Private residence relief: only or main residence: meaning of residence: the meaning in a wider context
Outside the field of taxation there are many circumstances in which the identification of an individual’s residence is important. Whilst the word must be construed by reference to its particular context, the use of the word in a similar context to that with which we are concerned assists in the interpretation to be used for private residence relief.
One such example is the identification of the constituency in which an individual is resident for the purpose of voting. Under the Representation of the People Act 1948, entitlement to vote was given to persons resident in a constituency on a qualifying date. In the case of Fox v Stirk, Ricketts v Registration Officer for the City of Cambridge  3 All ER 7 the Court of Appeal considered whether students should be resident in the constituency of the University that they attended. In his judgment, Lord Denning M.R. cited a passage from the speech of Viscount Cave L.C. in Levene v. Inland Revenue Commissioners  AC 217
“… the word ‘reside’ is a familiar English word and is defined in the Oxford English Dictionary as meaning ‘to dwell permanently or for a considerable time, to have one’s settled or usual abode, to live in or at a particular place’.”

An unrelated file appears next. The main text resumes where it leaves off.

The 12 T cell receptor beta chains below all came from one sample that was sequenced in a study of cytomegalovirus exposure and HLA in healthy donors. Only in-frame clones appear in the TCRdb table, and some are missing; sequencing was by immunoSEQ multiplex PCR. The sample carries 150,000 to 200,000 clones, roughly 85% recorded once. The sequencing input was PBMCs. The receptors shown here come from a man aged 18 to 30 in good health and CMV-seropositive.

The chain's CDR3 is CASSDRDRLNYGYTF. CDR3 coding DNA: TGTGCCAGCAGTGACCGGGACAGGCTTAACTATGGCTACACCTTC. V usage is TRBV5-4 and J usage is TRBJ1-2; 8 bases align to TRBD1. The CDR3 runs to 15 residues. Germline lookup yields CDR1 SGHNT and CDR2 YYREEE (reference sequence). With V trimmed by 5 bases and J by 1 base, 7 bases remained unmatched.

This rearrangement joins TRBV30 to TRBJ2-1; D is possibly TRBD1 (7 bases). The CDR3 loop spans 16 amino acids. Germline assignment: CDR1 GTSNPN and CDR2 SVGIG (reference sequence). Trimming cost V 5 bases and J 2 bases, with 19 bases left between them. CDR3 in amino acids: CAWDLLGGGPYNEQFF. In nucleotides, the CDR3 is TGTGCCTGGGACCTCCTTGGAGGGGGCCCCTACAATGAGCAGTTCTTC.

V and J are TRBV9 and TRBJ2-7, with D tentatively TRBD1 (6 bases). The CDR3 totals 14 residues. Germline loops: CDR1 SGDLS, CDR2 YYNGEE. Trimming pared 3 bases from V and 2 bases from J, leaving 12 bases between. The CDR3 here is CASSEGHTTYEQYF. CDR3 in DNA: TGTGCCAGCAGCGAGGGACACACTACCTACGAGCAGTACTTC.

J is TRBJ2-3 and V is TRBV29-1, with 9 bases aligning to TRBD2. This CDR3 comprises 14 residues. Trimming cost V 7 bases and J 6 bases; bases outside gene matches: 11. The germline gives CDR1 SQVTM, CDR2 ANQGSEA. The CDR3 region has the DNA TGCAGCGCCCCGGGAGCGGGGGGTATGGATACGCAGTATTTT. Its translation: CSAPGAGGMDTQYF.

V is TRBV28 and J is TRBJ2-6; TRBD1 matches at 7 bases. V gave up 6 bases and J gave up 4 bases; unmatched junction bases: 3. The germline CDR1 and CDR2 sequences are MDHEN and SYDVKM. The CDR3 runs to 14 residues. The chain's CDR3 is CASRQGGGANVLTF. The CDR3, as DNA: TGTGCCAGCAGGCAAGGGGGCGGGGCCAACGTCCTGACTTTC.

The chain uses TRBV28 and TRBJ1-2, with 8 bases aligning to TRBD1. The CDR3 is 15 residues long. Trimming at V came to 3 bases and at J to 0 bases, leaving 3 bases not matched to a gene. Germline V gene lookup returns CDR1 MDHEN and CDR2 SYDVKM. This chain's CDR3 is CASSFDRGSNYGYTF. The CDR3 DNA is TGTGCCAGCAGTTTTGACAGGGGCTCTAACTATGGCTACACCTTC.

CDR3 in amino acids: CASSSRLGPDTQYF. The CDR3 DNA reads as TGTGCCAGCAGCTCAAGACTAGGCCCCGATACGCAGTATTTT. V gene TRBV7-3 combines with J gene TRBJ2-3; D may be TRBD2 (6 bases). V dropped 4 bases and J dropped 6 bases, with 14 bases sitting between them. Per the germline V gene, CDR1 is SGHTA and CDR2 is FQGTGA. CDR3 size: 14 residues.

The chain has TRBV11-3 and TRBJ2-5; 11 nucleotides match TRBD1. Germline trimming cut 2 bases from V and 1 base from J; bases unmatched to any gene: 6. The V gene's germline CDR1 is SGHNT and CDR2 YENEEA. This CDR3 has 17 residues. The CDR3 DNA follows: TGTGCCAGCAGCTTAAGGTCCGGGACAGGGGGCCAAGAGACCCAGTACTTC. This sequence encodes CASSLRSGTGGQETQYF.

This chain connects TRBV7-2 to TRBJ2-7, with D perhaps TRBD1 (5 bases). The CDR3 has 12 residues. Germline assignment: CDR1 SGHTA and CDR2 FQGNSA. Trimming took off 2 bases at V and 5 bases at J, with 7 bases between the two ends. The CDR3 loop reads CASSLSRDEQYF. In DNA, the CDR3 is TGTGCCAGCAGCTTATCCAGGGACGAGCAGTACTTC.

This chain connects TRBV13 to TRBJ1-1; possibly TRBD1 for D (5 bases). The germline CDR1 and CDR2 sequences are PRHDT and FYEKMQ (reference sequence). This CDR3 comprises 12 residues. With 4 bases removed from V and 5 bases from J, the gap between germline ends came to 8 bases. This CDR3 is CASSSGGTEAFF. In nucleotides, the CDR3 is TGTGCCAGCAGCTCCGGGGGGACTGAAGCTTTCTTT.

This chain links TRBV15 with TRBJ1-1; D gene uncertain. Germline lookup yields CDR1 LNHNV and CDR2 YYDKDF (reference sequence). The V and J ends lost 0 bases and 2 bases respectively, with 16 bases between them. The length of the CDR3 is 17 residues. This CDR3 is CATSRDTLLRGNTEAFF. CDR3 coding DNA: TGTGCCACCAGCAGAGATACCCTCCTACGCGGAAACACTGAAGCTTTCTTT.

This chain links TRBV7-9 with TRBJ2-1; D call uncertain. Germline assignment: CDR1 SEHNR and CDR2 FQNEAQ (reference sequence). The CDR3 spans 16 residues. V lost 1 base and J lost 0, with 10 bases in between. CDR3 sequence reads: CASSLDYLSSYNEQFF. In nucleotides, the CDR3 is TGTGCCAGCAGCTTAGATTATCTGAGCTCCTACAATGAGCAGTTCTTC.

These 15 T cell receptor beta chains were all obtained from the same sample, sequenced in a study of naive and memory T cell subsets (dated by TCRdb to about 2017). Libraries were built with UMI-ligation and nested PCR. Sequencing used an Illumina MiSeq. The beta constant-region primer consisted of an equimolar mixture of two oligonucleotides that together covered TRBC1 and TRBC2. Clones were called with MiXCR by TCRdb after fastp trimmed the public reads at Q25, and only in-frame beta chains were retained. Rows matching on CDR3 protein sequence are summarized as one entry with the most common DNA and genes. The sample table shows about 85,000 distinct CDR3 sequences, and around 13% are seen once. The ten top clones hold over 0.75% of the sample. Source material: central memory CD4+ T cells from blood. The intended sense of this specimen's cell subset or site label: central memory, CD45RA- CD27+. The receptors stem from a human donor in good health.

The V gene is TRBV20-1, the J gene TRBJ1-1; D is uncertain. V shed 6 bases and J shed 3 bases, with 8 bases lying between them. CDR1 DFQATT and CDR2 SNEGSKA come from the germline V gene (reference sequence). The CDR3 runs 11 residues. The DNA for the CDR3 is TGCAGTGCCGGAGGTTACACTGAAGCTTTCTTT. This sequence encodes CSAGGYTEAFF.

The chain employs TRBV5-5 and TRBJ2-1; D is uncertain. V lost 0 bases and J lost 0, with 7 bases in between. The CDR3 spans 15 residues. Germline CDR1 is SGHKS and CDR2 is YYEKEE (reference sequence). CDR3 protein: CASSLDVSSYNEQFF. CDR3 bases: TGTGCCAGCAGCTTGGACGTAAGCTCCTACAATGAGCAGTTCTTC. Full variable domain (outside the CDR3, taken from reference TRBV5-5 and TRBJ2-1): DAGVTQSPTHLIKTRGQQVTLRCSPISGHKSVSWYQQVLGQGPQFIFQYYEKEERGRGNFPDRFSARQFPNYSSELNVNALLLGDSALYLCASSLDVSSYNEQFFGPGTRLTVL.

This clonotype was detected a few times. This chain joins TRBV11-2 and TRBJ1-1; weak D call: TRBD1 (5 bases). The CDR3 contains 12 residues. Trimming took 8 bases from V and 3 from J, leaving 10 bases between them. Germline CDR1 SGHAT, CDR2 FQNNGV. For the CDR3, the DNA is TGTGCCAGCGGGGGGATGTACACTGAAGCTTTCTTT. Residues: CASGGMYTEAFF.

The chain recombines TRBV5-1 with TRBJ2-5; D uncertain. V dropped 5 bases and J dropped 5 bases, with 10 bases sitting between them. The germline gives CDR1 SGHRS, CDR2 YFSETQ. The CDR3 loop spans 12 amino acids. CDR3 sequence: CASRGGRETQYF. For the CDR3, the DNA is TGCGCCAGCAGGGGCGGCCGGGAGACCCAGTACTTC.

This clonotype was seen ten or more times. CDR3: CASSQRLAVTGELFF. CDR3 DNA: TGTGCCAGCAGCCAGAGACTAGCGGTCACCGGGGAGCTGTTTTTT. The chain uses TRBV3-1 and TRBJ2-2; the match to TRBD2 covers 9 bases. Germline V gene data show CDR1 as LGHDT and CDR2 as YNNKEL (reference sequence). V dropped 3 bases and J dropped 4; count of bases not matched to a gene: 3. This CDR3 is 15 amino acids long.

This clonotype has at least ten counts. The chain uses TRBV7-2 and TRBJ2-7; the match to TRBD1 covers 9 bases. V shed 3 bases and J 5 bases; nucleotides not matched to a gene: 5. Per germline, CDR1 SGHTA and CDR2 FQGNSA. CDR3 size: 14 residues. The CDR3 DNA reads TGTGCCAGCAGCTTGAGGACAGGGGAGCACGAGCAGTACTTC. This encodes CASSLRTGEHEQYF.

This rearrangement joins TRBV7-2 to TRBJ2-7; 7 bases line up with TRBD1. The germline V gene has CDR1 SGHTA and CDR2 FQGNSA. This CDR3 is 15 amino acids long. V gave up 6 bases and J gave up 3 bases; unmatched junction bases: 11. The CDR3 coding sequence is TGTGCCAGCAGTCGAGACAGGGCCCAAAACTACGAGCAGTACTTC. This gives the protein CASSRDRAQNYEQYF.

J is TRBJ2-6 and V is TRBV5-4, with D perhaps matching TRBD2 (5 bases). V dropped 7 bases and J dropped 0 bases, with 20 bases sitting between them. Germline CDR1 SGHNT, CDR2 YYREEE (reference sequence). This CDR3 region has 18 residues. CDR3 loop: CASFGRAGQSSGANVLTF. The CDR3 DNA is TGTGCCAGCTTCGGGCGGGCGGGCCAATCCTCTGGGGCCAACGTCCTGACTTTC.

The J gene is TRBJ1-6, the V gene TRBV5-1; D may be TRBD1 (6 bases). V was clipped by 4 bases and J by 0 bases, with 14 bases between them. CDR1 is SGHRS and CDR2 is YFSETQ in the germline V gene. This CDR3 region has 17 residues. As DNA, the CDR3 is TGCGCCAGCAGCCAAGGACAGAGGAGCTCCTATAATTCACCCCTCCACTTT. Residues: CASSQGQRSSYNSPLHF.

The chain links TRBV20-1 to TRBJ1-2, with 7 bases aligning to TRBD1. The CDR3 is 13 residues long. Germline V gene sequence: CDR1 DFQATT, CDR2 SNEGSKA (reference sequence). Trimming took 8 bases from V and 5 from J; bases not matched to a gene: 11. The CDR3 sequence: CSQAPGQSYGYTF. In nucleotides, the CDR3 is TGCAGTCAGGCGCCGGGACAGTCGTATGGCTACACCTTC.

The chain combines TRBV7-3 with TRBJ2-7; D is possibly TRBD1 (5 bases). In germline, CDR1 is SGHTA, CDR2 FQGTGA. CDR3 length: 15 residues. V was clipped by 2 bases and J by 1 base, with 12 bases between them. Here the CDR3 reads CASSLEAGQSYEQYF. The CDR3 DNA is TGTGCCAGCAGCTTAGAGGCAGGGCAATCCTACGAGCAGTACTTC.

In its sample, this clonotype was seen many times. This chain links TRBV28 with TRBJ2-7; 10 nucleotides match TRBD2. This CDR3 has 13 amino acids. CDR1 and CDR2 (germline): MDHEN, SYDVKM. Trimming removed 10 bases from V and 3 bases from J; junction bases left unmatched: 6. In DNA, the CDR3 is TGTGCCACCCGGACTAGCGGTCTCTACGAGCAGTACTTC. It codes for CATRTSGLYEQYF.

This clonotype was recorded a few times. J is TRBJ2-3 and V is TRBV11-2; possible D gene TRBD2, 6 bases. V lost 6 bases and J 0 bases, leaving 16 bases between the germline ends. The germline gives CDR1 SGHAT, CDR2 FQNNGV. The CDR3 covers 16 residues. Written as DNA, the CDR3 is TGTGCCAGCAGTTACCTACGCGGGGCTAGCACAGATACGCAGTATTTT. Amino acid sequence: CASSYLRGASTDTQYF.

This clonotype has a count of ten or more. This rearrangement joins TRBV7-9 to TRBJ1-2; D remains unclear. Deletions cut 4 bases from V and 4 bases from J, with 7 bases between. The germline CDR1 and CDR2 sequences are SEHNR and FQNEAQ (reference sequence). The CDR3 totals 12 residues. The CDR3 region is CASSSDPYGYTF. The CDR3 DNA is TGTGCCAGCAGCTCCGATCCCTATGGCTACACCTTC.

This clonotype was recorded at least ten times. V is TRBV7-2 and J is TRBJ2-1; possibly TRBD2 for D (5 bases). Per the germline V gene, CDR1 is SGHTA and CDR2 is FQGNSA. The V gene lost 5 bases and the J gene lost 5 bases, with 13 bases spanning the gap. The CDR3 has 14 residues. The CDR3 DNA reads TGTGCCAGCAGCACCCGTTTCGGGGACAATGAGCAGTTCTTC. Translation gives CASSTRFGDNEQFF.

Lord Denning went on to say
“I derive three principles. The first is that a man can have two residences. He can have a flat in London and a house in the country. He is resident in both. The second principle is that temporary presence at an address does not make a man resident there. A guest who comes for the weekend is not resident. A short stay visitor is not resident. The third principle is that temporary absence does not deprive a person of his residence. If he happens to be away for a holiday or away for the weekend or in hospital, he does not lose his residence on that account.”
Further to this Lord Widgery commented,
“This conception of residence is of a place where a man is based or where he continues to live, the place where he sleeps and shelters and has his home. It is imperative to remember in this context that ‘residence’ implies a degree of permanence. In the words of the Oxford English Dictionary, it is concerned with something which will go on for a considerable time. Consequently a person is not entitled to claim to be a resident at a given town merely because he pays a short, temporary visit. Some assumption of permanence, some degree of continuity, some expectation of continuity, is a vital factor which turns simple occupation into residence.”
These comments are regarded as equally applicable to private residence relief and were relied on in the case of Goodwin v Curtis, see CG64460.